• Sit in a chair or stay in your wheelchair if you have one for this exercise. Raise one thigh off of the seat of your chair and pull your knee as close to your chest as possible using your hands. Repeat the same with your other leg.
  • While sitting in a chair touch your toes again. But, this time stretch your legs out as much as you can first.
  1. Following a Suitable Exercise Routine

First, consult your doctor or physical therapist as Amrita did, and find out a suitable exercise routine for yourself. Although any type of exercise provides health benefits, you must include these three type of exercises into your exercise routine:

  • Cardiovascular Exercises: Exercises that raise your heart rate and increase your endurance.
  • Strength Training: Exercises that involve using weights or other resistance to build muscle and bone mass, improve balance, and prevent falls.
  • Flexibility Training: Exercises that enhance your range of motion, prevent injury, and reduce pain and stiffness.

Your doctor or physical therapist will be able to provide the most suitable exercise routine since they know your condition better.

  1. Cool Down

A balanced exercise routine also consists of a cool-down stretch that allows your breathing, and blood pressure to return to normal and helps prepare your muscles for the next time you exercise. Cooldown is especially essential for our readers like Amrita as it reduces the chance of your muscles being sore after exercise.

By stretching out muscles and properly cooling down, you will be more prepared to exercise sooner after later. If your body does not cool down properly, it will take a long time to feel up to exercising again. All of the warm-up exercises given above can also be used as cool-down exercises.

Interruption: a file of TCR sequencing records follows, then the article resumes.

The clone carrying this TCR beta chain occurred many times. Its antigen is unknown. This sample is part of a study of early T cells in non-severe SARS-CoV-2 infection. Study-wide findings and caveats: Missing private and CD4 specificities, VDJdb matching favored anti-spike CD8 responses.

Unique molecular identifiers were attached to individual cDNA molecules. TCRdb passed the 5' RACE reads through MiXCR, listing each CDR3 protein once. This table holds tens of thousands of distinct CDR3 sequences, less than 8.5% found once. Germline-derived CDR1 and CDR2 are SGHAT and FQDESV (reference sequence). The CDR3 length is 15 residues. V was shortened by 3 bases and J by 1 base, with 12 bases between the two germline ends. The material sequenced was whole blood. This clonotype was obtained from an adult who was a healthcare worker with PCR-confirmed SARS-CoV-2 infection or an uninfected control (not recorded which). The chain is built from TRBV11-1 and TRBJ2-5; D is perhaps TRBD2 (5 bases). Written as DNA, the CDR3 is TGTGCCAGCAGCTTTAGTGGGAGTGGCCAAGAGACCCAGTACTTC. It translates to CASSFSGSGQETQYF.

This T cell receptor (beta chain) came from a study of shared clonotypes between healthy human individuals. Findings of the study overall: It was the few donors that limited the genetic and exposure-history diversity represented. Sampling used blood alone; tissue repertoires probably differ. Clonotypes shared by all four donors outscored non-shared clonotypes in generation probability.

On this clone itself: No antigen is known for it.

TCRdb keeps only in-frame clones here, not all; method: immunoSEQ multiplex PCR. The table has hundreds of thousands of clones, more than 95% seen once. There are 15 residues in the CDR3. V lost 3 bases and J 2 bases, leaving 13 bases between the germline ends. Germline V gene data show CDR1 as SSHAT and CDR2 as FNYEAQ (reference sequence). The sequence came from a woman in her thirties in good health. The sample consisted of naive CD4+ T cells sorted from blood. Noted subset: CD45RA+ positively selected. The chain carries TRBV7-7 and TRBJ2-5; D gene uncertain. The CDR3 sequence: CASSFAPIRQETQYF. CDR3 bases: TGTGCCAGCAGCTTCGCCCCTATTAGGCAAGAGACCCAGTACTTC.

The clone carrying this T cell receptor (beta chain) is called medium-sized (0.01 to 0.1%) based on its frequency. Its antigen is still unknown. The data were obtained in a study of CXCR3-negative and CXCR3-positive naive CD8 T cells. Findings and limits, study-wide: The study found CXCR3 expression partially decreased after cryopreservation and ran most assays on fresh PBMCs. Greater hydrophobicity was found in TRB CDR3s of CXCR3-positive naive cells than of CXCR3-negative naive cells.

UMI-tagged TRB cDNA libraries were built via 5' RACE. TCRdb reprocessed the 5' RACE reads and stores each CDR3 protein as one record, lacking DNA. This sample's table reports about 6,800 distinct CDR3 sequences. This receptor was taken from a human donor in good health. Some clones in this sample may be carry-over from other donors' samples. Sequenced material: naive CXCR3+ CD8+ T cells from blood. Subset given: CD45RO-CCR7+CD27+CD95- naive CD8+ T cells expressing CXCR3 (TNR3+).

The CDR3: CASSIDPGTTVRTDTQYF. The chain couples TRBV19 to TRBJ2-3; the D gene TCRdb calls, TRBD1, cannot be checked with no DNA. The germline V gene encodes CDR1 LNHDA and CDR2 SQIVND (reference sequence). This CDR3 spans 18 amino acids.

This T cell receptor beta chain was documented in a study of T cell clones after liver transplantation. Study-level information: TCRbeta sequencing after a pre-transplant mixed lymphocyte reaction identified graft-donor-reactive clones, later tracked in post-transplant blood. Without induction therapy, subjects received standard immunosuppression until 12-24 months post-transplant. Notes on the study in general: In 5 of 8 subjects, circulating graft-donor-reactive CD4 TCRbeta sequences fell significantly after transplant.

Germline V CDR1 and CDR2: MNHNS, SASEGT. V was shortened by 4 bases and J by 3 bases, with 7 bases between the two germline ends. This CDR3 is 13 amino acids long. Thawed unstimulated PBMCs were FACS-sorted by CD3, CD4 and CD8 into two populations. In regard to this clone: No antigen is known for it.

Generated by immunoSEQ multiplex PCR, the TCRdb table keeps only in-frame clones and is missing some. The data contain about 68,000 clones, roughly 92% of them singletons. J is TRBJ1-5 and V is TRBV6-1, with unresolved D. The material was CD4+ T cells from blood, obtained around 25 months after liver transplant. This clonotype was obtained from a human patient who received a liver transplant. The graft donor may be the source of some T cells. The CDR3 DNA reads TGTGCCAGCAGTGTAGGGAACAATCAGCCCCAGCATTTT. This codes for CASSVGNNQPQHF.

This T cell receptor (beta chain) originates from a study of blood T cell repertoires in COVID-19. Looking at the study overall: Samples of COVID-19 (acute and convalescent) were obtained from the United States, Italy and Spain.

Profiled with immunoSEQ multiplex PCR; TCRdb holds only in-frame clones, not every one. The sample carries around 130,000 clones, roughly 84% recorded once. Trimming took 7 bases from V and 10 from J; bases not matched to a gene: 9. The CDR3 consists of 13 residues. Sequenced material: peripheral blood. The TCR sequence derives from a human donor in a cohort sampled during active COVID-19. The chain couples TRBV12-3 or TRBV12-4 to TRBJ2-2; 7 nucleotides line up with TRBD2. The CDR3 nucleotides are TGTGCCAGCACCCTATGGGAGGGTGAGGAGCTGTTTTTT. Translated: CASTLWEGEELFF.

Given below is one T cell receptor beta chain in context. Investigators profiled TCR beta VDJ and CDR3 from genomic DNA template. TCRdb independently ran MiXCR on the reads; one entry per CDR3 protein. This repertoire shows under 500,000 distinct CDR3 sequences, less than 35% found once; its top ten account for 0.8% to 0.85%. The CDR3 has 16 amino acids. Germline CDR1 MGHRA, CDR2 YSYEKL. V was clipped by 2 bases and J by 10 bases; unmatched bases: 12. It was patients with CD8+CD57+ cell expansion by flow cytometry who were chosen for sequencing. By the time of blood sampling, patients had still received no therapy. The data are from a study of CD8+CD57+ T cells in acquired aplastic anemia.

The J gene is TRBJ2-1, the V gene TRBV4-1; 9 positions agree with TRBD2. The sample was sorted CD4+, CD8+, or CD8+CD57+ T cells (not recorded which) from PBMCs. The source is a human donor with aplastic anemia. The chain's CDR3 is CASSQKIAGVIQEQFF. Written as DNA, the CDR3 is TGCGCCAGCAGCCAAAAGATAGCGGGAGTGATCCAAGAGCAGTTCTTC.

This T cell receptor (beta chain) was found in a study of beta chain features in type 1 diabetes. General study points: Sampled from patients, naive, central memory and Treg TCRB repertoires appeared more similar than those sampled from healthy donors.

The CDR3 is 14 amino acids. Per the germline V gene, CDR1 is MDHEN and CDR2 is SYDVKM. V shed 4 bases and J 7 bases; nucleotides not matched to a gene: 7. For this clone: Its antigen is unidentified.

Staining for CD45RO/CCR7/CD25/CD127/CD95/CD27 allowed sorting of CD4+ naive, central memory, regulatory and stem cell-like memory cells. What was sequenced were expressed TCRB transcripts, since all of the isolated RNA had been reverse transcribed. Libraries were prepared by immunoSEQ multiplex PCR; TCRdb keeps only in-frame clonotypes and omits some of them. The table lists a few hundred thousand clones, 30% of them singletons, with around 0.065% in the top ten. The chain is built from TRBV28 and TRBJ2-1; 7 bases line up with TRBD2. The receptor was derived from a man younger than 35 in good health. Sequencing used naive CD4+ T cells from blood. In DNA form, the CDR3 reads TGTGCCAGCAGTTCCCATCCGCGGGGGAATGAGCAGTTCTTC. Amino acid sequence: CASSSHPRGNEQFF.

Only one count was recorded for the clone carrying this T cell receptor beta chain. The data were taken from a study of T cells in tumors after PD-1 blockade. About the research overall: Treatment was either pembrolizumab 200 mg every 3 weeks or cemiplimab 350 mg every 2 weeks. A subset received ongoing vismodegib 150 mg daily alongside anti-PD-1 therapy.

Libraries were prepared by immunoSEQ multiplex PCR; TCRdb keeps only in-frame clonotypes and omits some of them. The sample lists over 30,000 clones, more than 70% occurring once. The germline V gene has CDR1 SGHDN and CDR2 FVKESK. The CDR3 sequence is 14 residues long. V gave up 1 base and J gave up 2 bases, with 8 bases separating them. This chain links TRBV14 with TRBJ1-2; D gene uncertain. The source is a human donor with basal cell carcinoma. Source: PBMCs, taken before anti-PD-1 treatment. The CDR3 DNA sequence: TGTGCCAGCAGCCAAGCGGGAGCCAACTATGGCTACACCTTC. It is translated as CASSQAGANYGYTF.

1. Getting Most out of Your Exercise

Paying attention to your body rather than zoning out while working out allows you to experience a greater benefit. Focus on the rhythm of your breathing, your feet striking the ground, your muscles tightening as you lift weights. Doing this allows you to focus on the response of your body as you work out.

Adding this mindfulness element to your workouts will be extremely beneficial both for your physical health as well as your mental well-being. For starters, you’ll be able to get the most benefits out of your exercise. In addition, it also helps you experience more benefits in terms of your mood and gives you a sense of well-being.


Limited mobility caused by injury, disability, illness, or weight problems is a great impediment for many people in their pursuit of staying active and fit. But it doesn’t have to be. With the right mindset and a perfectly balanced routine, people with limited mobility like Amrita can exercise and stay healthy.

To sum up, getting into the right mindset is the first thing that you need to do before you start exercising. Warm-up, stretching, and cool-downs are also important components of your exercise that help you stay safe when exercising. There are various exercises that are specifically designed for people with limited mobility that you must include in your routine.